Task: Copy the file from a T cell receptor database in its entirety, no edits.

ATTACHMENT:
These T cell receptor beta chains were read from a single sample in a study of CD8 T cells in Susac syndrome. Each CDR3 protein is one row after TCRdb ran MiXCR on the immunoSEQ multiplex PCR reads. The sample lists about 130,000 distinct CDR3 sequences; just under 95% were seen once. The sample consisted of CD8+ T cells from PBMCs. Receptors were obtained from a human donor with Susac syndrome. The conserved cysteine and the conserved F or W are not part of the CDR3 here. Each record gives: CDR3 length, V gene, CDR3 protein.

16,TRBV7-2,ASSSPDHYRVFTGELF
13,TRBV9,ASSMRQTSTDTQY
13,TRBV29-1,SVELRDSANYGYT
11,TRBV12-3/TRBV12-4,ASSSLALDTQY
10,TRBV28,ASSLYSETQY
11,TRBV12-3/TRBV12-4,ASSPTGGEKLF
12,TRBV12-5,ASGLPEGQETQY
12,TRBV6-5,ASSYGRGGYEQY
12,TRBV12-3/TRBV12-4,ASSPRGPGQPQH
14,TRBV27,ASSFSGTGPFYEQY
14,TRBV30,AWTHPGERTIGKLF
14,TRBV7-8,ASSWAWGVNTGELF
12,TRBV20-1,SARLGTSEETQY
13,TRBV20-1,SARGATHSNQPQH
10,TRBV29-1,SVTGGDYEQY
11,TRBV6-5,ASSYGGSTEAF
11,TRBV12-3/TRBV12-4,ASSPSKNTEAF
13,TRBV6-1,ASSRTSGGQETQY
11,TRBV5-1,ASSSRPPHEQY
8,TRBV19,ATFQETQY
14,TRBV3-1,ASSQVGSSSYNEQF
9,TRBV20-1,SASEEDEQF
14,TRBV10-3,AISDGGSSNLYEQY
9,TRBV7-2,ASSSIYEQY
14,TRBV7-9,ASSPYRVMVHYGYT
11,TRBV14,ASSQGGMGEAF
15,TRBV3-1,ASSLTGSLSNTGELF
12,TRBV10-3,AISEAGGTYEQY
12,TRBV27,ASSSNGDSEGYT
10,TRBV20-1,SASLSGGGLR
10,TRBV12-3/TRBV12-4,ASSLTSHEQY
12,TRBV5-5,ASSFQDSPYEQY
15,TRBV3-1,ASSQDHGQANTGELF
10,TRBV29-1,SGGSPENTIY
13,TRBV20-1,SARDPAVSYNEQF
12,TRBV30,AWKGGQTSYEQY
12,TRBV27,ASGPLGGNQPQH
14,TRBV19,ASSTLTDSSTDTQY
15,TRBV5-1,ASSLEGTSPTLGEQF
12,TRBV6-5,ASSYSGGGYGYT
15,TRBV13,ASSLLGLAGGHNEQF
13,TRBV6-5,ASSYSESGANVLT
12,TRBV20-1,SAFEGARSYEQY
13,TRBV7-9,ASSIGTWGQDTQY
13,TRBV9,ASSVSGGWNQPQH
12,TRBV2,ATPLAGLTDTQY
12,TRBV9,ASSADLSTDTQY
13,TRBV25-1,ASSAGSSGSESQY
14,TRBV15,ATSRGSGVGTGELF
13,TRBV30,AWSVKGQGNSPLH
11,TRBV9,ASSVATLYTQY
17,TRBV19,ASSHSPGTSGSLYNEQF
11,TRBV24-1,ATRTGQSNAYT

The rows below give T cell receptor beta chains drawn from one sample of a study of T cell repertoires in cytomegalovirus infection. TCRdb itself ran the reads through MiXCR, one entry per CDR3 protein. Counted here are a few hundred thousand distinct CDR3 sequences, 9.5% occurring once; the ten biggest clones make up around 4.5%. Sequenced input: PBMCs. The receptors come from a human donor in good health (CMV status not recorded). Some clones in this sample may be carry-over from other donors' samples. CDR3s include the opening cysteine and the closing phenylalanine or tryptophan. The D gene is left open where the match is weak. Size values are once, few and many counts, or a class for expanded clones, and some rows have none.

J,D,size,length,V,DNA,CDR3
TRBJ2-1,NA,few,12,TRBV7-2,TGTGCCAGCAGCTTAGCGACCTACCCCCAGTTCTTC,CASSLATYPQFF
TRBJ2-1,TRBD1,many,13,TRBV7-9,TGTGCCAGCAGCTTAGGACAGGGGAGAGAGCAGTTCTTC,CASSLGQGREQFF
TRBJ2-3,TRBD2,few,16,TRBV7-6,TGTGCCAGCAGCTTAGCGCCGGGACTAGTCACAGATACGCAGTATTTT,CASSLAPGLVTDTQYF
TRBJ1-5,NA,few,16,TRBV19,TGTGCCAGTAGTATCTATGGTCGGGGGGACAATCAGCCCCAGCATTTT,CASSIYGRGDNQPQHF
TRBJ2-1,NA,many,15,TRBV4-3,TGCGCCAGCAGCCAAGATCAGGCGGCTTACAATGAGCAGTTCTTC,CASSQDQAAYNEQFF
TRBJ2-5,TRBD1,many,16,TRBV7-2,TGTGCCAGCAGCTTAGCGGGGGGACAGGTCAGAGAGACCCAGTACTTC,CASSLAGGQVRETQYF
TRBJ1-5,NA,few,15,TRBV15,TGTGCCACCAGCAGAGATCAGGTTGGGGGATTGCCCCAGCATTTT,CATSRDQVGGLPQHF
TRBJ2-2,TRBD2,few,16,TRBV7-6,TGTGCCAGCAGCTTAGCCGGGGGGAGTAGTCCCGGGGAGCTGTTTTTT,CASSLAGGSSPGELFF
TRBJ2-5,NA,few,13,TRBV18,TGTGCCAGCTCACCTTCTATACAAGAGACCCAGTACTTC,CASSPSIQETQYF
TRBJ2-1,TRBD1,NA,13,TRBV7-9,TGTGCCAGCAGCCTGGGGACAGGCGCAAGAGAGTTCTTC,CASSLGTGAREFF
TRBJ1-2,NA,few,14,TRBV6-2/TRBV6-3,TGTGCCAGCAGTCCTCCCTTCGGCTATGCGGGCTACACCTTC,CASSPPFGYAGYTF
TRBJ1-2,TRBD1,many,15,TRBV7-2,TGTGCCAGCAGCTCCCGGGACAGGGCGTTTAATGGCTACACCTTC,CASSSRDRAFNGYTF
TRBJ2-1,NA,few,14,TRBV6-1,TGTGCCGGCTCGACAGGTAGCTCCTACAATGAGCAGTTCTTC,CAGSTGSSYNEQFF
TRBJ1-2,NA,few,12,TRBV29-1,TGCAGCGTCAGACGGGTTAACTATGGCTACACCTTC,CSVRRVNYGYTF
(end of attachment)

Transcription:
These T cell receptor beta chains were read from a single sample in a study of CD8 T cells in Susac syndrome. Each CDR3 protein is one row after TCRdb ran MiXCR on the immunoSEQ multiplex PCR reads. The sample lists about 130,000 distinct CDR3 sequences; just under 95% were seen once. The sample consisted of CD8+ T cells from PBMCs. Receptors were obtained from a human donor with Susac syndrome. The conserved cysteine and the conserved F or W are not part of the CDR3 here. Each record gives: CDR3 length, V gene, CDR3 protein.

16,TRBV7-2,ASSSPDHYRVFTGELF
13,TRBV9,ASSMRQTSTDTQY
13,TRBV29-1,SVELRDSANYGYT
11,TRBV12-3/TRBV12-4,ASSSLALDTQY
10,TRBV28,ASSLYSETQY
11,TRBV12-3/TRBV12-4,ASSPTGGEKLF
12,TRBV12-5,ASGLPEGQETQY
12,TRBV6-5,ASSYGRGGYEQY
12,TRBV12-3/TRBV12-4,ASSPRGPGQPQH
14,TRBV27,ASSFSGTGPFYEQY
14,TRBV30,AWTHPGERTIGKLF
14,TRBV7-8,ASSWAWGVNTGELF
12,TRBV20-1,SARLGTSEETQY
13,TRBV20-1,SARGATHSNQPQH
10,TRBV29-1,SVTGGDYEQY
11,TRBV6-5,ASSYGGSTEAF
11,TRBV12-3/TRBV12-4,ASSPSKNTEAF
13,TRBV6-1,ASSRTSGGQETQY
11,TRBV5-1,ASSSRPPHEQY
8,TRBV19,ATFQETQY
14,TRBV3-1,ASSQVGSSSYNEQF
9,TRBV20-1,SASEEDEQF
14,TRBV10-3,AISDGGSSNLYEQY
9,TRBV7-2,ASSSIYEQY
14,TRBV7-9,ASSPYRVMVHYGYT
11,TRBV14,ASSQGGMGEAF
15,TRBV3-1,ASSLTGSLSNTGELF
12,TRBV10-3,AISEAGGTYEQY
12,TRBV27,ASSSNGDSEGYT
10,TRBV20-1,SASLSGGGLR
10,TRBV12-3/TRBV12-4,ASSLTSHEQY
12,TRBV5-5,ASSFQDSPYEQY
15,TRBV3-1,ASSQDHGQANTGELF
10,TRBV29-1,SGGSPENTIY
13,TRBV20-1,SARDPAVSYNEQF
12,TRBV30,AWKGGQTSYEQY
12,TRBV27,ASGPLGGNQPQH
14,TRBV19,ASSTLTDSSTDTQY
15,TRBV5-1,ASSLEGTSPTLGEQF
12,TRBV6-5,ASSYSGGGYGYT
15,TRBV13,ASSLLGLAGGHNEQF
13,TRBV6-5,ASSYSESGANVLT
12,TRBV20-1,SAFEGARSYEQY
13,TRBV7-9,ASSIGTWGQDTQY
13,TRBV9,ASSVSGGWNQPQH
12,TRBV2,ATPLAGLTDTQY
12,TRBV9,ASSADLSTDTQY
13,TRBV25-1,ASSAGSSGSESQY
14,TRBV15,ATSRGSGVGTGELF
13,TRBV30,AWSVKGQGNSPLH
11,TRBV9,ASSVATLYTQY
17,TRBV19,ASSHSPGTSGSLYNEQF
11,TRBV24-1,ATRTGQSNAYT

The rows below give T cell receptor beta chains drawn from one sample of a study of T cell repertoires in cytomegalovirus infection. TCRdb itself ran the reads through MiXCR, one entry per CDR3 protein. Counted here are a few hundred thousand distinct CDR3 sequences, 9.5% occurring once; the ten biggest clones make up around 4.5%. Sequenced input: PBMCs. The receptors come from a human donor in good health (CMV status not recorded). Some clones in this sample may be carry-over from other donors' samples. CDR3s include the opening cysteine and the closing phenylalanine or tryptophan. The D gene is left open where the match is weak. Size values are once, few and many counts, or a class for expanded clones, and some rows have none.

J,D,size,length,V,DNA,CDR3
TRBJ2-1,NA,few,12,TRBV7-2,TGTGCCAGCAGCTTAGCGACCTACCCCCAGTTCTTC,CASSLATYPQFF
TRBJ2-1,TRBD1,many,13,TRBV7-9,TGTGCCAGCAGCTTAGGACAGGGGAGAGAGCAGTTCTTC,CASSLGQGREQFF
TRBJ2-3,TRBD2,few,16,TRBV7-6,TGTGCCAGCAGCTTAGCGCCGGGACTAGTCACAGATACGCAGTATTTT,CASSLAPGLVTDTQYF
TRBJ1-5,NA,few,16,TRBV19,TGTGCCAGTAGTATCTATGGTCGGGGGGACAATCAGCCCCAGCATTTT,CASSIYGRGDNQPQHF
TRBJ2-1,NA,many,15,TRBV4-3,TGCGCCAGCAGCCAAGATCAGGCGGCTTACAATGAGCAGTTCTTC,CASSQDQAAYNEQFF
TRBJ2-5,TRBD1,many,16,TRBV7-2,TGTGCCAGCAGCTTAGCGGGGGGACAGGTCAGAGAGACCCAGTACTTC,CASSLAGGQVRETQYF
TRBJ1-5,NA,few,15,TRBV15,TGTGCCACCAGCAGAGATCAGGTTGGGGGATTGCCCCAGCATTTT,CATSRDQVGGLPQHF
TRBJ2-2,TRBD2,few,16,TRBV7-6,TGTGCCAGCAGCTTAGCCGGGGGGAGTAGTCCCGGGGAGCTGTTTTTT,CASSLAGGSSPGELFF
TRBJ2-5,NA,few,13,TRBV18,TGTGCCAGCTCACCTTCTATACAAGAGACCCAGTACTTC,CASSPSIQETQYF
TRBJ2-1,TRBD1,NA,13,TRBV7-9,TGTGCCAGCAGCCTGGGGACAGGCGCAAGAGAGTTCTTC,CASSLGTGAREFF
TRBJ1-2,NA,few,14,TRBV6-2/TRBV6-3,TGTGCCAGCAGTCCTCCCTTCGGCTATGCGGGCTACACCTTC,CASSPPFGYAGYTF
TRBJ1-2,TRBD1,many,15,TRBV7-2,TGTGCCAGCAGCTCCCGGGACAGGGCGTTTAATGGCTACACCTTC,CASSSRDRAFNGYTF
TRBJ2-1,NA,few,14,TRBV6-1,TGTGCCGGCTCGACAGGTAGCTCCTACAATGAGCAGTTCTTC,CAGSTGSSYNEQFF
TRBJ1-2,NA,few,12,TRBV29-1,TGCAGCGTCAGACGGGTTAACTATGGCTACACCTTC,CSVRRVNYGYTF